The Obligatory Review of 2011 Blog Post!

Well, 2011, I can't say that I'll miss you...

It's safe to say that this year was...well, it was a mixed bag of stuff, really, with the crap pretty much outweighing the cool. I barely made a dent in the list of things I wanted to make happen this year and ended up learning some harsh life lessons in the process. I've been on the verge of packing in the writing game more than a few times over the course of the last twelve months, but then I think that's something every writer comes up against; it's what you choose to do when you hit that point that defines you.

For me personally, I don't think quitting's an option any more. Given the current economic and political climate of the UK, there doesn't look to be a rosy future in a comfy 9-to-5 job until retirement waiting for me, so I may as well fill my spare time with writing and see what happens. But, then again, maybe David Cameron will surprise the world and prove he does actually know what he's doing and really isn't just some rich boy who thought it'd be a lark to finish what Thatcher started in the 80's. And we may also see pigs learning how to pilot jets.

As it may have been all to obvious from the rather unsubtle paragraph above, I've noticed that I've become more aware of the UK political landscape and my place in it. I have no love for our current coalition Conservative government and their wrong headed approach to...well, pretty much everything, but I'm becoming acutely aware that most of their policies are nothing more than policies left over from the previous government, but given a makeover to make them look new and shiny. It makes me wonder if the only thing that's changed between the two governments is the colour of their ties.

Of course, not being obscenely wealthy or part of the "squeezed middle", my opinions and feelings on the political make up of the state of the UK are irrelevant. Probably better to just put my head down and get back to writing, really.

I've tried to rediscover my confidence when it comes to prose over the latter half of the year, but the vast bulk of my "writing year," for want of a better term, has largely been concentrating on comics, sprinkled with some wee bits of copywriting here and there.

I did hit a bit of a personal milestone in early November, though, when I realised that I'd made twenty-one submissions to Zarjaz and Dogbreath and had twenty of the them accepted (the failed one was before the "Pat Mills Embargo" was lifted, but can't be re-submitted as it featured Nemesis The Warlock, who's off limits by special request of Mr Mills himself). Admittedly, that's not really anything of any interest to anyone, but, y'know what? I'm damn proud of that little achievement.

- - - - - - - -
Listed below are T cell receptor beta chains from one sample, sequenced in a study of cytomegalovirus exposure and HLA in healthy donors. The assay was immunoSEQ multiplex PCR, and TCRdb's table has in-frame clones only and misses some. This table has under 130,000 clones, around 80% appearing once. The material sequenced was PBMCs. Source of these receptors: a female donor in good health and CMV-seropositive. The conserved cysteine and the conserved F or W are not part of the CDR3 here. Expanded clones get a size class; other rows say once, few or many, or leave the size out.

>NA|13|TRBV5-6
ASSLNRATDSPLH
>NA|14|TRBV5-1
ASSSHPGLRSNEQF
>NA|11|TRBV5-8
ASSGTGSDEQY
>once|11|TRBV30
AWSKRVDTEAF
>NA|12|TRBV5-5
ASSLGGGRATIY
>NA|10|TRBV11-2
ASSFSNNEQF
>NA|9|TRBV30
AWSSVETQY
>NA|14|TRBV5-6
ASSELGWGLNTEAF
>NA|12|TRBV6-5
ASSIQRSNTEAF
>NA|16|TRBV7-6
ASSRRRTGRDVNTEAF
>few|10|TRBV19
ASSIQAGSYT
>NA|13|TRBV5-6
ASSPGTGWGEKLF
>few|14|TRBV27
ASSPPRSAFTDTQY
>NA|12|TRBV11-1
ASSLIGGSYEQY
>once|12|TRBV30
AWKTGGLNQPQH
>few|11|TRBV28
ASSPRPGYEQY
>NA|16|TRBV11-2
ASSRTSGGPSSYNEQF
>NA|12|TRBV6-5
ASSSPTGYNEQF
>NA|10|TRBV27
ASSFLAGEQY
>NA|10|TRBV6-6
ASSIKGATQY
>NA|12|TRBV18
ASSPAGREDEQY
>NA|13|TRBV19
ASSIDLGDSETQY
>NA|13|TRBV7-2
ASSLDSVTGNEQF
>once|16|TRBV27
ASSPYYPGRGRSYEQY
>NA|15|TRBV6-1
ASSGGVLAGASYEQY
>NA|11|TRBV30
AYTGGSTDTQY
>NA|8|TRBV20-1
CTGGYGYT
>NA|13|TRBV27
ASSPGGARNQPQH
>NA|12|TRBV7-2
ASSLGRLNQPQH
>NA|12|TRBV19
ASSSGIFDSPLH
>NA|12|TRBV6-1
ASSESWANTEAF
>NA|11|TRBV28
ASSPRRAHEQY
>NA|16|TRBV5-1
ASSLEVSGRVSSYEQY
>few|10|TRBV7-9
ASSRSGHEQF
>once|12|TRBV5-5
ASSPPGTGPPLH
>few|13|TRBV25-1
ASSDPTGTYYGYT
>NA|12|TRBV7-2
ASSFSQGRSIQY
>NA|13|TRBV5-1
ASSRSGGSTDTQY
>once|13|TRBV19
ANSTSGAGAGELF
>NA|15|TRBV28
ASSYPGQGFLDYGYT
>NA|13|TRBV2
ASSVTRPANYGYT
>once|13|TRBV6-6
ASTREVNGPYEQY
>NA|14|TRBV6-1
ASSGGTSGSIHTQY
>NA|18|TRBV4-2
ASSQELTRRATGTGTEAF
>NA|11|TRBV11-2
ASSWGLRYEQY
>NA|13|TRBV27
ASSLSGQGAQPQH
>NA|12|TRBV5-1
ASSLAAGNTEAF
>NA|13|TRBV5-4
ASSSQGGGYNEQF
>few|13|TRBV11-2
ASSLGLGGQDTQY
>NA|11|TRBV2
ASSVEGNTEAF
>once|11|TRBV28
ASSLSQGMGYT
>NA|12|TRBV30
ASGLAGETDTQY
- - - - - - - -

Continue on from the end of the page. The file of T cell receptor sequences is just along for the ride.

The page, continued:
If you're so inclined, there are several issues of Zarjaz and Dogbreath, featuring stories by me, still available from the FutureQuake shop:

All of these comics feature Ghafflebette stories from the finest small press creators in the UK scene right now, and are well worth a look - especially given the rather unique place Zarjaz now holds in the current comics scene. With Disney's decision to put a stop to Panini/Marvel UK generating original material based on the Marvel canon earlier this year, Zarjaz and Dogbreath are now the only comics in the UK producing original content, with licenced characters, "approved" by the licence holders (or, if you prefer, "overlooked" by the licence holders).

Not only have Zarjaz and Dogbreath provided me the opportunity to write Judge Dredd in some capacity (probably the only way I'll get to do it), it's also given me the chance to work with a truly incredible range of artists over the last year. I've been fortunate enough to collaborate with Chris Askham, David Broughton and Jaye Franklin, and I've also got stuff boiling away with Kevin Levell, Stephen Downey, Stuart Giddings and Steven Denton. It's been a pleasure and privilege to have had the chance to do stuff with them.

But my relationship with Zarjaz doesn't end there, because there's some incredibly cool stuff coming from them and me in the new year. I've already blogged about the fact that Zarjaz #14 will feature a cover based on my Devlin Waugh strip, but I now know who is actually providing the art for cover... Unfortunately, my lips have to remain sealed for the moment - as they do about a couple of things that'll hopefully be coming from me and Dunk Nimmo for Zarjaz in the new year...